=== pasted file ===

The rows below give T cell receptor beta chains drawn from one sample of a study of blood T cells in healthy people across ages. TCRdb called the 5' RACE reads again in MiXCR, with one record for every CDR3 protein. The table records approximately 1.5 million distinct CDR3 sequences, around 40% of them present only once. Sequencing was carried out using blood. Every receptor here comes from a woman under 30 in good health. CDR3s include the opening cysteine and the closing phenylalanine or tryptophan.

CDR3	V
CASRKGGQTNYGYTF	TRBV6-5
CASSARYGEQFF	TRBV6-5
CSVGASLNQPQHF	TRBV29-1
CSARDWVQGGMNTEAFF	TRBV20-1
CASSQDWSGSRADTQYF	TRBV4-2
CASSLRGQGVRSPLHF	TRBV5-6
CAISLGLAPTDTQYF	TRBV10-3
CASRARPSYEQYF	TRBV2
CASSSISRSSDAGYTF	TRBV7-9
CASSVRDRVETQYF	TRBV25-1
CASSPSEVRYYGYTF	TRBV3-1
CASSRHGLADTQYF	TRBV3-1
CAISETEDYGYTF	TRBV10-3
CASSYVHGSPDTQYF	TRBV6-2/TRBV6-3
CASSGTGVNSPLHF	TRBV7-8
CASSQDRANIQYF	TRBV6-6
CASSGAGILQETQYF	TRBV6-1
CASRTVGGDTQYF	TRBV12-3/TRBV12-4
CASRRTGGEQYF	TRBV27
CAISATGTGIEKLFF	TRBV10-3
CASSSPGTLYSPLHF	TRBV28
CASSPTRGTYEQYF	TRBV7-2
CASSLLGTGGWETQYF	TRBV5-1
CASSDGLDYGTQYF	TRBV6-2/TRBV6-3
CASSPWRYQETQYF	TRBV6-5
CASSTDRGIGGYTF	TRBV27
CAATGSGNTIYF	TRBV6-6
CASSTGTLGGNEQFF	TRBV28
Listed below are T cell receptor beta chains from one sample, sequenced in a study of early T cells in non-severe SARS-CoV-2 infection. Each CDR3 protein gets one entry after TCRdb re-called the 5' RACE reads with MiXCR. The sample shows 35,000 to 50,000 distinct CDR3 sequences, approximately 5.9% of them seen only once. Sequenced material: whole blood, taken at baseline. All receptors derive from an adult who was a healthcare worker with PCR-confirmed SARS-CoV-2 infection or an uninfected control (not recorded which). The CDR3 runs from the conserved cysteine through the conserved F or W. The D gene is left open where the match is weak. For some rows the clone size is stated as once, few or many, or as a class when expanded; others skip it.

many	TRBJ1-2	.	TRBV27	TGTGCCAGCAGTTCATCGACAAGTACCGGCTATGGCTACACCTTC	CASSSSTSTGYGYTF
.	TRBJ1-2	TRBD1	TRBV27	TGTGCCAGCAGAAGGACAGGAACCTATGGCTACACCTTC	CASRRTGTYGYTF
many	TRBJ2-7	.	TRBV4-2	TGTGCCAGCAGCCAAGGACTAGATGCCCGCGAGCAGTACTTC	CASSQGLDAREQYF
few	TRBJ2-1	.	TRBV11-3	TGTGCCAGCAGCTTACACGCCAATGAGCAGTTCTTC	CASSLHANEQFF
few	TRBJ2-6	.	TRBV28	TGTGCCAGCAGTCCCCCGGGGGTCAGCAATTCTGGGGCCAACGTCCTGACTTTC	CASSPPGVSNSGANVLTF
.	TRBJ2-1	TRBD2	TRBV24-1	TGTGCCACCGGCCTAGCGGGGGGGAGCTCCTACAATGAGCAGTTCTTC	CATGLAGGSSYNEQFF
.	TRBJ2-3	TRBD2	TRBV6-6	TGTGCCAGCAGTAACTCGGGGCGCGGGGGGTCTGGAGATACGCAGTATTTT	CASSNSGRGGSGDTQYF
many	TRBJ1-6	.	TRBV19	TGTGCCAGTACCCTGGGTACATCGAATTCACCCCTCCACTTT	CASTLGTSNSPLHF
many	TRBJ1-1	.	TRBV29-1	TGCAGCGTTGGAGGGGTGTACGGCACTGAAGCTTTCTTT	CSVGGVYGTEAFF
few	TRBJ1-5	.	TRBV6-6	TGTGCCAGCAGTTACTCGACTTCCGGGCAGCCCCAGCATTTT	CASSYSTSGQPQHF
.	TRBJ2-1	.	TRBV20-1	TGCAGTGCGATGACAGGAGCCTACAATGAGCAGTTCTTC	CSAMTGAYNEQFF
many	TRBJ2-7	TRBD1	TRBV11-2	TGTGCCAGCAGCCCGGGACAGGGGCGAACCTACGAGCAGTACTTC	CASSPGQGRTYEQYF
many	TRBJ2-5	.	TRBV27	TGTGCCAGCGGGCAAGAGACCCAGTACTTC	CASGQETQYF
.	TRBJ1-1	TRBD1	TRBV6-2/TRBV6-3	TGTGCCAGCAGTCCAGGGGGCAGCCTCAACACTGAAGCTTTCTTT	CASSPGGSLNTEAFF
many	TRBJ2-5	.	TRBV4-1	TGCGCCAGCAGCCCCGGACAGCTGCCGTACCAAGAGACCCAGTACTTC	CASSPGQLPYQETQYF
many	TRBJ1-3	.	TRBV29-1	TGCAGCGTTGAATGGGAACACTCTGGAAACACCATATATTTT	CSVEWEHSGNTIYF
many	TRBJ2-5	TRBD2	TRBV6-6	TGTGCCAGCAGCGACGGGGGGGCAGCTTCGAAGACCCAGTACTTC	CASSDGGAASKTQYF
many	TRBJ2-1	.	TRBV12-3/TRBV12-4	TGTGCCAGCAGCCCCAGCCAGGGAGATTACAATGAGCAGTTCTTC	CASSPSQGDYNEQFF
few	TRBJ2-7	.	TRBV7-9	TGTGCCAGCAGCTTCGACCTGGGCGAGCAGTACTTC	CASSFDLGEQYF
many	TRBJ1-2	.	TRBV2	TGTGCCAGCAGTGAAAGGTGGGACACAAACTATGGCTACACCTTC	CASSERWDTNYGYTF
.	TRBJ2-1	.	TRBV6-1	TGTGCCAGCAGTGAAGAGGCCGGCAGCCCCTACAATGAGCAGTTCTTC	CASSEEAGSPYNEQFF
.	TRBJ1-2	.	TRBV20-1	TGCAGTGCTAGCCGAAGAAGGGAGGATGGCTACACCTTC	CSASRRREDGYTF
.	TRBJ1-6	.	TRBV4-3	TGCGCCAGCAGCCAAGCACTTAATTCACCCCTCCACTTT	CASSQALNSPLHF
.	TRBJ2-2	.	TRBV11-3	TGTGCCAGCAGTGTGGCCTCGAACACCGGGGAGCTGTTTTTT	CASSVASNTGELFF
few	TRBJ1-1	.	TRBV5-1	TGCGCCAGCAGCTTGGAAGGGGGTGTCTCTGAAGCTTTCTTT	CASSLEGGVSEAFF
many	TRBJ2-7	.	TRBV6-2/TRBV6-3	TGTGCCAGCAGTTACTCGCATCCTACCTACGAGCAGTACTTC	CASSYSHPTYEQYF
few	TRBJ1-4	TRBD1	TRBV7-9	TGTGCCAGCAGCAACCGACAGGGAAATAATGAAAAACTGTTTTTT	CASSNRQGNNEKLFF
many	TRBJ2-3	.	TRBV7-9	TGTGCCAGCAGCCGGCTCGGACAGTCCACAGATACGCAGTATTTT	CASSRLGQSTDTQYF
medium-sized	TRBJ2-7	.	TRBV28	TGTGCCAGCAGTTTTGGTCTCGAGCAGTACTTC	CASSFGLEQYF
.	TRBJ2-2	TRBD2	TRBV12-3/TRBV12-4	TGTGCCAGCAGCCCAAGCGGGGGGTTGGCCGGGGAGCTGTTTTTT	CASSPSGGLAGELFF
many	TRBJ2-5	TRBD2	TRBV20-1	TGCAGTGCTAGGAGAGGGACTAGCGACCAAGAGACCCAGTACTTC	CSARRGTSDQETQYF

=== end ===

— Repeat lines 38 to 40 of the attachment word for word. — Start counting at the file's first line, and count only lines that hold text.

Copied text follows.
.	TRBJ2-3	TRBD2	TRBV6-6	TGTGCCAGCAGTAACTCGGGGCGCGGGGGGTCTGGAGATACGCAGTATTTT	CASSNSGRGGSGDTQYF
many	TRBJ1-6	.	TRBV19	TGTGCCAGTACCCTGGGTACATCGAATTCACCCCTCCACTTT	CASTLGTSNSPLHF
many	TRBJ1-1	.	TRBV29-1	TGCAGCGTTGGAGGGGTGTACGGCACTGAAGCTTTCTTT	CSVGGVYGTEAFF